Educators caution that not all dual-language programs are equally good. If a program is not run properly, they say, the pace might be catered to native English speakers, so content in English becomes more difficult and content in the other language is too easy. And even at well-run programs, hiring qualified teachers can be a challenge.
Sean Reardon, a professor at Stanford University’s Graduate School of Education who has researched dual-language programs, said there might also be a difference depending on what two languages are being taught. While Spanish and English are phonologically similar, sharing an alphabet and many sounds, character-based languages like Chinese are quite different, he said, and that might make it more difficult for students to follow along.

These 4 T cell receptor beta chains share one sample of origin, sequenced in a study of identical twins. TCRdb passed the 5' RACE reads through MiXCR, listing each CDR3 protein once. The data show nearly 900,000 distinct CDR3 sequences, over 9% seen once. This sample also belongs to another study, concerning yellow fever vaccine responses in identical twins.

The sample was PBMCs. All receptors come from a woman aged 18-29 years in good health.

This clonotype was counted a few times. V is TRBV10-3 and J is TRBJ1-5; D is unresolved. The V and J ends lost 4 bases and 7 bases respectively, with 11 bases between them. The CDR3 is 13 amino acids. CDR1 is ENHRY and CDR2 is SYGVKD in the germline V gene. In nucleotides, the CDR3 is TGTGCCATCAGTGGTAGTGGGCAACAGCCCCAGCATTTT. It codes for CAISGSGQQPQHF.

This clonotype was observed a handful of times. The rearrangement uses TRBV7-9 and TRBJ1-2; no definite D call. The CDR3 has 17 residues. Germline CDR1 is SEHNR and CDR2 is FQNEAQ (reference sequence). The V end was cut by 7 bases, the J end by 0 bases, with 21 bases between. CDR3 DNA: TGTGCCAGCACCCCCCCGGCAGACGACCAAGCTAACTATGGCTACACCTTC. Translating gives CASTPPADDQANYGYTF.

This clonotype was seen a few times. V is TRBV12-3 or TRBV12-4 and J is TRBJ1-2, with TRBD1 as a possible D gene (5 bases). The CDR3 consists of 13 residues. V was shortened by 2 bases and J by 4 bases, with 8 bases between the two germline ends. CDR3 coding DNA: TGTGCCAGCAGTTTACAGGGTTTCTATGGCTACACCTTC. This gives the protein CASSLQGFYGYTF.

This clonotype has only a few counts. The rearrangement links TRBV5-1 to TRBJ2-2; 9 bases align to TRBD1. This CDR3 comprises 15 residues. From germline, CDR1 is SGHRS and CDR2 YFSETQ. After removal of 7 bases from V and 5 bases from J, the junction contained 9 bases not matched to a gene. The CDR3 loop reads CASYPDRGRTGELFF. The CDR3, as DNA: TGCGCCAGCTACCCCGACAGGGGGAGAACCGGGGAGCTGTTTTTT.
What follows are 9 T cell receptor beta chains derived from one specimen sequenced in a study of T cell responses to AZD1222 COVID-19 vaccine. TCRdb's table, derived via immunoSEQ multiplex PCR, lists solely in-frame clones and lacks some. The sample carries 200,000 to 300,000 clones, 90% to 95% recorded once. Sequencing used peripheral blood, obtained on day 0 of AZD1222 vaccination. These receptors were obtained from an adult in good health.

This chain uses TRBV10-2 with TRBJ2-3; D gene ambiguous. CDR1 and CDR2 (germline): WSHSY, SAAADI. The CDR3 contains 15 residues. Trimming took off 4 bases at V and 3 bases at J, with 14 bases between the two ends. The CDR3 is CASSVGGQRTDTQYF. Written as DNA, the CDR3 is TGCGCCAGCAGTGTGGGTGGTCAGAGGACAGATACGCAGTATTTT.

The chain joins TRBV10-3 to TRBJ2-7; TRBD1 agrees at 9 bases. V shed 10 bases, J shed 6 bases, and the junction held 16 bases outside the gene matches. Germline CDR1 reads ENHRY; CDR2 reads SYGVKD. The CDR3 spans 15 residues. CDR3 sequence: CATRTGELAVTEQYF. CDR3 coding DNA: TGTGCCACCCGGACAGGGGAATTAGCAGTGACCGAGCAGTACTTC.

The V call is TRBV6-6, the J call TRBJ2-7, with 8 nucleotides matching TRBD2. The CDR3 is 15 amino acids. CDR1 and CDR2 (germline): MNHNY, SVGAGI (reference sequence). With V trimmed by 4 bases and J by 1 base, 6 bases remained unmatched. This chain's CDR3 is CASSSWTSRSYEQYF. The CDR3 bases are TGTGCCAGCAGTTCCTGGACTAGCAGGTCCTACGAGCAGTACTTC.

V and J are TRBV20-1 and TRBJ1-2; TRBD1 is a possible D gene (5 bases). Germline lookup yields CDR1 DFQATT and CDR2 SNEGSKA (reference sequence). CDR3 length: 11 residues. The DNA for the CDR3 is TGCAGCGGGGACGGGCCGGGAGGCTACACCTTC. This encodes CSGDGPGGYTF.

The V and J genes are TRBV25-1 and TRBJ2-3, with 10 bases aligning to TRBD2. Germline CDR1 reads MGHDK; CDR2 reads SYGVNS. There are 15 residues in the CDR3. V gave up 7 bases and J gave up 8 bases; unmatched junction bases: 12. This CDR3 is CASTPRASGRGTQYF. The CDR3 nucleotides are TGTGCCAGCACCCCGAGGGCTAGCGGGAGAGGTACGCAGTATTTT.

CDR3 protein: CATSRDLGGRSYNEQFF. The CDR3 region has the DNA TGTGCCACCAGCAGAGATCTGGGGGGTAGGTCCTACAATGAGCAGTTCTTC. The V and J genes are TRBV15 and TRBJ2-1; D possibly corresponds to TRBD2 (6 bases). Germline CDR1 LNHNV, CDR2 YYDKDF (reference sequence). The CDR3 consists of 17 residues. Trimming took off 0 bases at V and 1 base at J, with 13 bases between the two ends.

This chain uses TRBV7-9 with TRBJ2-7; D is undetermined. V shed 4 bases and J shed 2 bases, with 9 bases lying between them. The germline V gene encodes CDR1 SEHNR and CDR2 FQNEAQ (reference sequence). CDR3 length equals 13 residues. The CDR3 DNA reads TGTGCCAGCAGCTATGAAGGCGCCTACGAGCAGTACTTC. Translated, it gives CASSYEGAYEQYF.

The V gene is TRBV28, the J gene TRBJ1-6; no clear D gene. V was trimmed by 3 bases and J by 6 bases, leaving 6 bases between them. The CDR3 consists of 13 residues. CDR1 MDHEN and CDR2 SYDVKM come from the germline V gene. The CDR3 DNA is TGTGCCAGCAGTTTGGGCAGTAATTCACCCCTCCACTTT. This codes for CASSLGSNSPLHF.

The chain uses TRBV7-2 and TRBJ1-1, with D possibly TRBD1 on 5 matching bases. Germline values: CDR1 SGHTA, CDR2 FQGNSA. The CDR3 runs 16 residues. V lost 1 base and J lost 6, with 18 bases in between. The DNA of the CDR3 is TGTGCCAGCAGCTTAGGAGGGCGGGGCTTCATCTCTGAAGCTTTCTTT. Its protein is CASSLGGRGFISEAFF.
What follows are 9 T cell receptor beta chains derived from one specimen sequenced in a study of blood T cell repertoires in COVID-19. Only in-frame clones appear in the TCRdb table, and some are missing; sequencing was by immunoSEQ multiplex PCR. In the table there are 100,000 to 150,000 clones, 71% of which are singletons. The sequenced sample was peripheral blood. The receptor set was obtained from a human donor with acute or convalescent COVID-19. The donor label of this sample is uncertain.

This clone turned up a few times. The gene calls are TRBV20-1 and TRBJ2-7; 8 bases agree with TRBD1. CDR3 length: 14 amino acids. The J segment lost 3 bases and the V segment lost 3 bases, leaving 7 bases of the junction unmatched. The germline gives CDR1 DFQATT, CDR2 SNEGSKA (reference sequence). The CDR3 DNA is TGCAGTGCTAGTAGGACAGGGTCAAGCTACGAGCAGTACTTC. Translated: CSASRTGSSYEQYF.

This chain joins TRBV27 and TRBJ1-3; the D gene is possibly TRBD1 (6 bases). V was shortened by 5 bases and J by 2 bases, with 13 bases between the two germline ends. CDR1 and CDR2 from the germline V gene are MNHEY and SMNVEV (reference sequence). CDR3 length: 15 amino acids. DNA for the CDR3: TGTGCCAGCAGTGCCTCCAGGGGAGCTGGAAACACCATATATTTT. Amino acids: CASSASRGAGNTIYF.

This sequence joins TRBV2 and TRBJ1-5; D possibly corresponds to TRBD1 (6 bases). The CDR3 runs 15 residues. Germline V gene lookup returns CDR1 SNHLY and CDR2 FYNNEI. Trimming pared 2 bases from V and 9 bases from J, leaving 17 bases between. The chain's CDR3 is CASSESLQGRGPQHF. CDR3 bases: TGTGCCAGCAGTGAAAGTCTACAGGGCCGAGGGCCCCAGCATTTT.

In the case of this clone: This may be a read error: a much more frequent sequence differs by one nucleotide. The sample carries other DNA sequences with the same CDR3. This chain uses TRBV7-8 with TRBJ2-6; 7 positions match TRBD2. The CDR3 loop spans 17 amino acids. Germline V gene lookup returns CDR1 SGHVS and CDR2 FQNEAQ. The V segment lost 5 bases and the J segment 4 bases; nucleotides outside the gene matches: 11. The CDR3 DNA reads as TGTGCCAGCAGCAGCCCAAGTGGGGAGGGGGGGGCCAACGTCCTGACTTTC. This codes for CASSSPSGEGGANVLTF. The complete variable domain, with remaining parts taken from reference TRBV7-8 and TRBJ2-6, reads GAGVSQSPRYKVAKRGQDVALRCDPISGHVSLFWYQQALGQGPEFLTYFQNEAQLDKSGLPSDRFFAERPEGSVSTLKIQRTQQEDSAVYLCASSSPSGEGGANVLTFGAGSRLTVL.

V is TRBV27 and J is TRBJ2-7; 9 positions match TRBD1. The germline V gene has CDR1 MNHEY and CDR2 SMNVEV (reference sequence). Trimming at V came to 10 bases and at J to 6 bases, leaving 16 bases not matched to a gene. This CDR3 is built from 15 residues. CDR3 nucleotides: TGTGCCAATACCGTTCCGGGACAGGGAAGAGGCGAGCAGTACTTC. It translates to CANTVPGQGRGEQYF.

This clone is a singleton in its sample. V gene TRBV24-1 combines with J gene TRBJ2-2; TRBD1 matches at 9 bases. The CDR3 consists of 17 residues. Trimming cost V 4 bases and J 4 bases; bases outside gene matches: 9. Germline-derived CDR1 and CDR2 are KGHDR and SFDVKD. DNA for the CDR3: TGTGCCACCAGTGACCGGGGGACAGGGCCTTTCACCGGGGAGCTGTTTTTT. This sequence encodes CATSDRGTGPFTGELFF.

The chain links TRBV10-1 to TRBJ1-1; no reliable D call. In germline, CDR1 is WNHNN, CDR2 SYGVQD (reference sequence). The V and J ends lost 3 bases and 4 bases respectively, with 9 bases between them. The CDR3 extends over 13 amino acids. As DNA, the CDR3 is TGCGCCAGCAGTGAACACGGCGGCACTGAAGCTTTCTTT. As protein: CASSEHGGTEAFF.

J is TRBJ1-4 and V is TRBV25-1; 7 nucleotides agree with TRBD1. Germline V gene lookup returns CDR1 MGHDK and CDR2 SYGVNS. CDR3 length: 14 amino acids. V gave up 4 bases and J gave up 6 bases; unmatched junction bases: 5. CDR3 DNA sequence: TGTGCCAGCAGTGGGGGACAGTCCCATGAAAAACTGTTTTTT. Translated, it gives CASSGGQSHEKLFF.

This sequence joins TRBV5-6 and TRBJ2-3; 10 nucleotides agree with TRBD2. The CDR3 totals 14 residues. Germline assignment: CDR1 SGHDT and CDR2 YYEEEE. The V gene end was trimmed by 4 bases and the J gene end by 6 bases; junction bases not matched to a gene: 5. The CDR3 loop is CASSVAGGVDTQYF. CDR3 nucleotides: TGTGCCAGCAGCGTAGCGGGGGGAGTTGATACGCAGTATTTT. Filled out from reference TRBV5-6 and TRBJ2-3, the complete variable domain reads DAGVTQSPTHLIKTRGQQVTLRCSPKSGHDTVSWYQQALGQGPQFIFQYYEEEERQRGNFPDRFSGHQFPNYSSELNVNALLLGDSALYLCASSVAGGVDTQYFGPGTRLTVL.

“I don’t think there’s one answer in the research, is dual-language immersion good or bad,” Professor Reardon said. “I think it might well depend on what the other language is relative to your home language.”
That said, he added, there is only so much that can be measured.
“There is great value in having a kid grow up to be bilingual, and even if your kid didn’t do quite as well on the standardized math test, maybe that’s worth it,” he said. “In the end, they come out with this whole extra skill they wouldn’t otherwise have had.”